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Domestic Contracts and Ronald’s real spouse

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Importance of Domestic Contracts

Carrigan v Carrigan Estate is a recent Ontario Court of Appeal case grabbing headlines. For family lawyers, the case underscores the importance of the domestic contracts, particularly the Separation Agreements, over whose drafting we toil. For the general public, the Courts’ recognition that a person could, in certain circumstances, have more than one spouse is what is of interest. Let’s have a look at both.

The case pitted the late Ronald Carrigan’s legal spouse against his live-in common spouse over receipt of the pension benefits which would accrue to Ronald’s SPOUSE upon his death. Ronald and his spouse Mary separated in 2000 but they never divorced, nor did they enter into a Separation Agreement to formalize arrangements between them. Ronald started a relationship with Jennifer Quinn and he and Jennifer were living together in a common law relationship when Ronald died in 2008. Up until his death, Ronald was still paying Mary’s expenses and some of the costs of their two daughters.

In 2002, after separating from Mary and while already living with Jennifer (see where this is going?), Ronald designated Mary and their two daughters as the beneficiaries of his pension. When Ronald died, both Mary -the woman he married – and Jennifer – his common law spouse – claimed to be entitled to the survivor pension benefits.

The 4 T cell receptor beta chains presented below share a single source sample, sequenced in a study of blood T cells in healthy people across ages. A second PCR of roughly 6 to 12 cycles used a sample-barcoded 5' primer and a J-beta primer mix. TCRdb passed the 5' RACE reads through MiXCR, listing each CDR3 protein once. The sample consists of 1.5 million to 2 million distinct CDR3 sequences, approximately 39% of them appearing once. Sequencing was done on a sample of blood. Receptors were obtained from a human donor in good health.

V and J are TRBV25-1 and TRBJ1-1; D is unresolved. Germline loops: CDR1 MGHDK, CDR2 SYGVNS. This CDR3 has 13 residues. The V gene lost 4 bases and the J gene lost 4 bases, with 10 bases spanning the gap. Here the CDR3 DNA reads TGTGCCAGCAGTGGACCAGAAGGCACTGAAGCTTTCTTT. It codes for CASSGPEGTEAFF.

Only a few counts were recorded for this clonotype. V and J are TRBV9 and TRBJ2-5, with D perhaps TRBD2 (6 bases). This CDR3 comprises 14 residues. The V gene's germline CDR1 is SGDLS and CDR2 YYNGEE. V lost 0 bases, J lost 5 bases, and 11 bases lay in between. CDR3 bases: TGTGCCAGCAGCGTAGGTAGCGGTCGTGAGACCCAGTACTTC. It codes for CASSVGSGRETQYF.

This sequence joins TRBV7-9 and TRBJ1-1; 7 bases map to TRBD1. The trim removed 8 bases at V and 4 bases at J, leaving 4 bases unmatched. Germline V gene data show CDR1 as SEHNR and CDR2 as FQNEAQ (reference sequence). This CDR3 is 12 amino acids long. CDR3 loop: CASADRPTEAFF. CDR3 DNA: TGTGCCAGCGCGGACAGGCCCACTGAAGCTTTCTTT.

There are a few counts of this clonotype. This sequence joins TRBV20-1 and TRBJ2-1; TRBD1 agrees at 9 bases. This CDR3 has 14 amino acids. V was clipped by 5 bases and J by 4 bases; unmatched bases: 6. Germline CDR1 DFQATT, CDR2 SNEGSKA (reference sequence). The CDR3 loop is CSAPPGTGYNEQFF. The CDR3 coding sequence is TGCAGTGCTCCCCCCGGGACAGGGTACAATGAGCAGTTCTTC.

Jennifer’s case succeeded at trial. The Court held that both Mary and Jennifer qualified as Ronald’s spouses under the Pension Benefits Act of Ontario but Jennifer, who was living with Ronald at the time of his death, was entitled to the benefits. The fact of Jennifer and Ronald living together trumped Mary’s claim as a separated spouse.

Jennifer’s case succeeded at trial. The Court held that both Mary and Jennifer qualified as Ronald’s spouses under the Pension Benefits Act of Ontario but Jennifer, who was living with Ronald at the time of his death, was entitled to the benefits. The fact of Jennifer and Ronald living together trumped Mary’s claim as a separated spouse.

This decision provides a warning to those who fail to change their beneficiary designations after entering into new relationships since Mary’s beneficiary designation ultimately trumped Jennifer’s common law status. The case also stresses the importance of having a detailed, written, and signed Separation Agreement that sets out all of the separated spouses’ present and future entitlements, as well as the need for a properly drafted Will. Thus is the case with domestic contracts. Hopefully, the case will serve as a wake-up call to the many individuals who entered into a new relationship without officially ending the old one, as is quite frequent in this modern age of serial monogamy. Formalize the end of the first relationship in a Separation Agreement. Structure the second with domestic contacts. Your intentions will be respected upon death and litigation like that in the Carrigan case will be avoided.

PHOTOGRAPHY BY JAVIER MICORA

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